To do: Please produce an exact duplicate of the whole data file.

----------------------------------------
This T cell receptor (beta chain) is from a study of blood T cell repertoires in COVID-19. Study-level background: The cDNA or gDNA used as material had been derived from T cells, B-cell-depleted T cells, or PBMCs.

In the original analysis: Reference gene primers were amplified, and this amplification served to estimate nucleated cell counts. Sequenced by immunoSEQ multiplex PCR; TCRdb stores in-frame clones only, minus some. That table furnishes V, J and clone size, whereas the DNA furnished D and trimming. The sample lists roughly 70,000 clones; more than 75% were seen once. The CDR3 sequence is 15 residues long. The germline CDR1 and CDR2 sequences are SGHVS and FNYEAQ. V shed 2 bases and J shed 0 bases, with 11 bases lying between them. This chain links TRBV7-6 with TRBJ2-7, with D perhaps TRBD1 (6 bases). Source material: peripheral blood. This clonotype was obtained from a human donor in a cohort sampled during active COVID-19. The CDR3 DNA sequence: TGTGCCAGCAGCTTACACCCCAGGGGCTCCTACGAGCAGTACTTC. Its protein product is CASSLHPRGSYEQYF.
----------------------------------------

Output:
This T cell receptor (beta chain) is from a study of blood T cell repertoires in COVID-19. Study-level background: The cDNA or gDNA used as material had been derived from T cells, B-cell-depleted T cells, or PBMCs.

In the original analysis: Reference gene primers were amplified, and this amplification served to estimate nucleated cell counts. Sequenced by immunoSEQ multiplex PCR; TCRdb stores in-frame clones only, minus some. That table furnishes V, J and clone size, whereas the DNA furnished D and trimming. The sample lists roughly 70,000 clones; more than 75% were seen once. The CDR3 sequence is 15 residues long. The germline CDR1 and CDR2 sequences are SGHVS and FNYEAQ. V shed 2 bases and J shed 0 bases, with 11 bases lying between them. This chain links TRBV7-6 with TRBJ2-7, with D perhaps TRBD1 (6 bases). Source material: peripheral blood. This clonotype was obtained from a human donor in a cohort sampled during active COVID-19. The CDR3 DNA sequence: TGTGCCAGCAGCTTACACCCCAGGGGCTCCTACGAGCAGTACTTC. Its protein product is CASSLHPRGSYEQYF.